Apple Nearing Completion of Chinese iPhone Deal

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Date: Thursday, June 11th, 2009, 17:52
Category: iPhone

Apple may be making progress towards a Chinese iPhone deal, as noted by signs on the company’s web site as well as that of a Chinese government organization.

According to Macworld, an Apple handset that uses one of the next-generation mobile standards offered in China has appeared on the approved product list of the State Wireless Inspection Center, a government-managed industry arbiter. The handset, apparently an iPhone, was cleared last month to use its assigned frequency range for five years, according to the center’s Web site.

Unicom, a Chinese carrier currently negotiating with Apple about offering the iPhone to the Chinese market, operates a network based on the standard used by the approved Apple handset, WCDMA (Wideband Code Division Multiple Access).

Separately, Apple has also posted an ad on its Web site for a <a href=”http://jobs.apple.com/index.ajs?BID=1&method=mExternal.showJob&RID=35658&CurrentPage=1″>Beijing-based job</a> overseeing “iPhone training” across Asia. The job’s tasks include designing training for carrier partners that sell the iPhone.

Apple has stated that it hopes to begin selling the iPhone in China in 2010. Still, talks with China Unicom have hit disputes over whether the phone will use Wi-Fi and whether China Unicom will be allowed to pre-install non-Apple programs, such as a media player other than iTunes, analysts say.

The Chinese government appears to have lifted a long-standing ban on Wi-Fi in handsets in recent weeks. Still, it has gone on to require phones with Wi-Fi also to use a China-developed security protocol for wireless LANs, said Liu Ning, an analyst at BDA, a telecommunications research company.

The protocol, called WAPI (WLAN Authentication and Privacy Infrastructure), can also be used without dual support for the equivalent Wi-Fi protocol, Liu said.

The iPhone might require an additional chipset to support WAPI, though a software upgrade might also make it compatible, he said.

The frequency approval is just one of three government tests the iPhone must pass to receive a network access license. But the “major difficulty” for Apple is still the terms of cooperation with China Unicom, Liu said.

The argument as to how to split revenue from sales in the iPhone’s App Store is another snag in discussions about what applications the carrier can put on the phone, said Liu.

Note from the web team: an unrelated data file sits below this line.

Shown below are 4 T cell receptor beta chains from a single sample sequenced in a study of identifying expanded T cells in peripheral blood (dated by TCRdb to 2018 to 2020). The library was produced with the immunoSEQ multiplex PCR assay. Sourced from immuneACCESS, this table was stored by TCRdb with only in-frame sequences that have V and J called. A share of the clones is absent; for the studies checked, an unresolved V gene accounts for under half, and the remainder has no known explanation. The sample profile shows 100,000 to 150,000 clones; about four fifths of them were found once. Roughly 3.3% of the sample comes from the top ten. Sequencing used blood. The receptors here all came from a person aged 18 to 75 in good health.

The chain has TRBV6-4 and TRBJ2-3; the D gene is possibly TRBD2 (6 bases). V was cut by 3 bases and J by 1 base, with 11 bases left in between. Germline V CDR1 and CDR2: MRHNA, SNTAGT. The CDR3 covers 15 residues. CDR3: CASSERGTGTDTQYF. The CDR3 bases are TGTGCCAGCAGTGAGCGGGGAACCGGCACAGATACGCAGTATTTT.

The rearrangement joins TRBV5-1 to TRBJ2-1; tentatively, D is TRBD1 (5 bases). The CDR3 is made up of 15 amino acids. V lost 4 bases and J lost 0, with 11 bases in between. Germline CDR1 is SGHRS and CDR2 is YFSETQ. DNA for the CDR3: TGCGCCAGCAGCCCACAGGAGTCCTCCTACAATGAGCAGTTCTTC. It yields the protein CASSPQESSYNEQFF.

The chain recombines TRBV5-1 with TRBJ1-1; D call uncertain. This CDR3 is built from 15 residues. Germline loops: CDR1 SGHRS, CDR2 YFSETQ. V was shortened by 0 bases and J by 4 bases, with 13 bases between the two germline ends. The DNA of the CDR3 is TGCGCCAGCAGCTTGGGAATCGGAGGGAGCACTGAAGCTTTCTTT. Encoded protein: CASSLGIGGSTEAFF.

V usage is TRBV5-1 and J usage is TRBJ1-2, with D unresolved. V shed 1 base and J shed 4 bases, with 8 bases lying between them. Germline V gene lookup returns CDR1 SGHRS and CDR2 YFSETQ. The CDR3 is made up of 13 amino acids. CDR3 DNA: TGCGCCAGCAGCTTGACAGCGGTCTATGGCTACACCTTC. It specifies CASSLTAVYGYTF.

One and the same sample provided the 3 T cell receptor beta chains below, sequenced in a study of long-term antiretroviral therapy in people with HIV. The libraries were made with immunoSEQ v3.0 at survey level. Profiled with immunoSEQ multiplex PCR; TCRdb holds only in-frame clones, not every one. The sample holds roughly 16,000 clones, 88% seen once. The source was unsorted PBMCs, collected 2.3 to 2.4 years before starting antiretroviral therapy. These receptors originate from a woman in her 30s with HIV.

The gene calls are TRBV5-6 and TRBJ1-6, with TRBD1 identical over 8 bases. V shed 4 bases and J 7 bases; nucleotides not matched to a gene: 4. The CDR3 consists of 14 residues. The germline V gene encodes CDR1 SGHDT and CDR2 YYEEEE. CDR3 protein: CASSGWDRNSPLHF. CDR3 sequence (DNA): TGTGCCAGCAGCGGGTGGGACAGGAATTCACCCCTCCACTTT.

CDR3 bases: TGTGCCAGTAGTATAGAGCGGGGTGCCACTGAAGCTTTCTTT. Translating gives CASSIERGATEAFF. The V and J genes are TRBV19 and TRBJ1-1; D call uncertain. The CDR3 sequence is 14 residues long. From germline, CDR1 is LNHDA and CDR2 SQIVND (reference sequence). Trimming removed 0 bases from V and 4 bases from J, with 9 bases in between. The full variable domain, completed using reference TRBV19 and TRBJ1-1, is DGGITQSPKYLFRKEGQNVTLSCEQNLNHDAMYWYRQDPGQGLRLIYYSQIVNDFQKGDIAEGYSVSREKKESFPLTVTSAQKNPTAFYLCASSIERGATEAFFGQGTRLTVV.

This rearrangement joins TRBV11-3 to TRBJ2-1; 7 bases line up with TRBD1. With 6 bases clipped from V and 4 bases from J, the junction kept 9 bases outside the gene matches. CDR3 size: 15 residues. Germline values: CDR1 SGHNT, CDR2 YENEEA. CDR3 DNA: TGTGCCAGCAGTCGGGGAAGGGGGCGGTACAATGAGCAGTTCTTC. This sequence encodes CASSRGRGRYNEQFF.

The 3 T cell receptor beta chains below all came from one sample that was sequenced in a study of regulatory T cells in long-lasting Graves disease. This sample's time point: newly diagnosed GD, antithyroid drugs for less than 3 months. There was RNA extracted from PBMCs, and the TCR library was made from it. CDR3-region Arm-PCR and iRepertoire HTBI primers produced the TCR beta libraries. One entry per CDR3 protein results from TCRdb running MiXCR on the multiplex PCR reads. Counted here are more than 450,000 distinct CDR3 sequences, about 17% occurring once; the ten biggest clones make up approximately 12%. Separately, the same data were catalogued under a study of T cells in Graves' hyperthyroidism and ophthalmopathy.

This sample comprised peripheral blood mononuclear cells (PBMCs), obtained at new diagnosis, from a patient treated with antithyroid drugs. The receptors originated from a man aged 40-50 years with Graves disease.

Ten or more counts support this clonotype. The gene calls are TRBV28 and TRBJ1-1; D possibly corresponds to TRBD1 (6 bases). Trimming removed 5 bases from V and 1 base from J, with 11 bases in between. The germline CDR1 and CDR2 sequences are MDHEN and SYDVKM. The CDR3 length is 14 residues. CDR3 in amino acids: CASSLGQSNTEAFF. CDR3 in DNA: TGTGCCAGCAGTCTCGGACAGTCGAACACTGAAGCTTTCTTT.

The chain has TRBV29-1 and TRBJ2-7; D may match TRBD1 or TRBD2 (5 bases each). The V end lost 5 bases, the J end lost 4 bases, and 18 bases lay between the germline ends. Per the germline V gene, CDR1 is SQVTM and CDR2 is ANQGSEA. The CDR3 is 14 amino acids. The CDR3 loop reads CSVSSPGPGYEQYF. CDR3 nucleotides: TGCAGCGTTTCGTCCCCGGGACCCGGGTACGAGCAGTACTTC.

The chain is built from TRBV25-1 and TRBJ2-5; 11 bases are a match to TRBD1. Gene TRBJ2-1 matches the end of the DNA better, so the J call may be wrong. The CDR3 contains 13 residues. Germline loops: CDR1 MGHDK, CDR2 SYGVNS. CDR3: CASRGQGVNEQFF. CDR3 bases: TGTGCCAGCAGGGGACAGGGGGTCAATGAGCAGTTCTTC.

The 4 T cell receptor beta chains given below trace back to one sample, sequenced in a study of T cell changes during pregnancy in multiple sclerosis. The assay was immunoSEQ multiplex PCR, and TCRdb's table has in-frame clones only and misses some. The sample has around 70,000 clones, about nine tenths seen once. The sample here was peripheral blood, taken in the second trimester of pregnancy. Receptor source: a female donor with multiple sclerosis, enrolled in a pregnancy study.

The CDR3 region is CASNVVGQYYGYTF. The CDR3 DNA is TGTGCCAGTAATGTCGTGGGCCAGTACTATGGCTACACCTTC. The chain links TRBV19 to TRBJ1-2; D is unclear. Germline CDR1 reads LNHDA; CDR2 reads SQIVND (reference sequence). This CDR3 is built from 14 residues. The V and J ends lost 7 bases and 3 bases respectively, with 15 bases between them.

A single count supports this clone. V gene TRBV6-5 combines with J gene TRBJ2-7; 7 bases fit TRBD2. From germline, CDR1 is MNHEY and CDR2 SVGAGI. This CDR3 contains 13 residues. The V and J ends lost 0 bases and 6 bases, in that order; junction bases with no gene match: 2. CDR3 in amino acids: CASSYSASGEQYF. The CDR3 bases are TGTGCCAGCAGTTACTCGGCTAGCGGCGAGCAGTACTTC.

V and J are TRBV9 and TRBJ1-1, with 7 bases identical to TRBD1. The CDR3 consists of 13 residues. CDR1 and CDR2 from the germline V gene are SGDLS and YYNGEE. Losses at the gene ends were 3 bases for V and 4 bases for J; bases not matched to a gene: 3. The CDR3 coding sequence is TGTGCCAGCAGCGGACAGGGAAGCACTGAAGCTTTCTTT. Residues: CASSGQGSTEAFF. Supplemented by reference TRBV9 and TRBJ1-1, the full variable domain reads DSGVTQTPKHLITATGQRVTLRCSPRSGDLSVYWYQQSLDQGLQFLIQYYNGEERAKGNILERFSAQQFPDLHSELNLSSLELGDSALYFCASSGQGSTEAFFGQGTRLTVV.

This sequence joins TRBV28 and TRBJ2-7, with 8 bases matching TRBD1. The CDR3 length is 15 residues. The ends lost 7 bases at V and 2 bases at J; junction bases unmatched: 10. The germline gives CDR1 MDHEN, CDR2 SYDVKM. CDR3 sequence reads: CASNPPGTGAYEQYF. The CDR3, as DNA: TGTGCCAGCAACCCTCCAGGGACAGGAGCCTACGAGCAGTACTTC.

iFixIt Posts Full 13″ Unibody MacBook Pro Disassembly/Report

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Date: Thursday, June 11th, 2009, 17:58
Category: MacBook Pro, Pictures

With Apple’s new 13″ Unibody MacBook Pro (formerly the MacBook) having been released, the guys at iFixIt did what they do best: making a mess of the latest Apple hardware and reporting on it.

Over in their latest teardown, the guys have dug into Apple’s newest notebook and discovered some cool stuff, such as a similar battery architecture to the 17″ unibody MacBook Pro, the new .5″ SD card slot and how to cleanly remove the logic board if necessary.

Take a gander and let us know what you think!

Mac OS X 10.6 (Snow Leopard) to Retail for $29 Upgrade Price

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Date: Thursday, June 11th, 2009, 09:26
Category: News

snowleopard.jpg
Recently, Apple announced a final ship date and upgrade price its upcoming Mac OS X 10.6 (Snow Leopard) operating system. The new OS will hit this September as an upgrade for Mac OS X 10.5 (Leopard) users and be available for US$29.
According to The Unofficial Apple Weblog, Snow Leopard features include built-in Microsoft Exchange 2007 support along with a slicker install process, faster applications, and 64-bit versions of standard applications that boost overall performance. Apple brags that “[u]sers will notice a more responsive Finder; Mail that loads messages 85 percent faster and conducts searches up to 90 percent faster; Time Machine with up to 50 percent faster initial backup; a Dock with Expose integration; a 64-bit version of Safari 4 that boosts the performance of the Nitro JavaScript engine by up to 50 percent and is resistant to crashes caused by plug-ins.”
In addition to the US$29 single user upgrade, a family pack upgrade will cost US$49. Mac OS X 10.4 (Tiger) users will pay US$169 for a 10.6/iLife box set or US$229 for a family pack.
All users who purchased or will purchase a new qualifying Mac between June8th and December 26th will receive a free upgrade package and pay US$9.95 for shipping and handling. You must request your up-to-date upgrade within 90 days of your original purchase.
Snow Leopard requires a minimum of 1GB RAM and runs on Intel-based Macintoshes. Full system requirements are hosted at Apple’s tech specs page.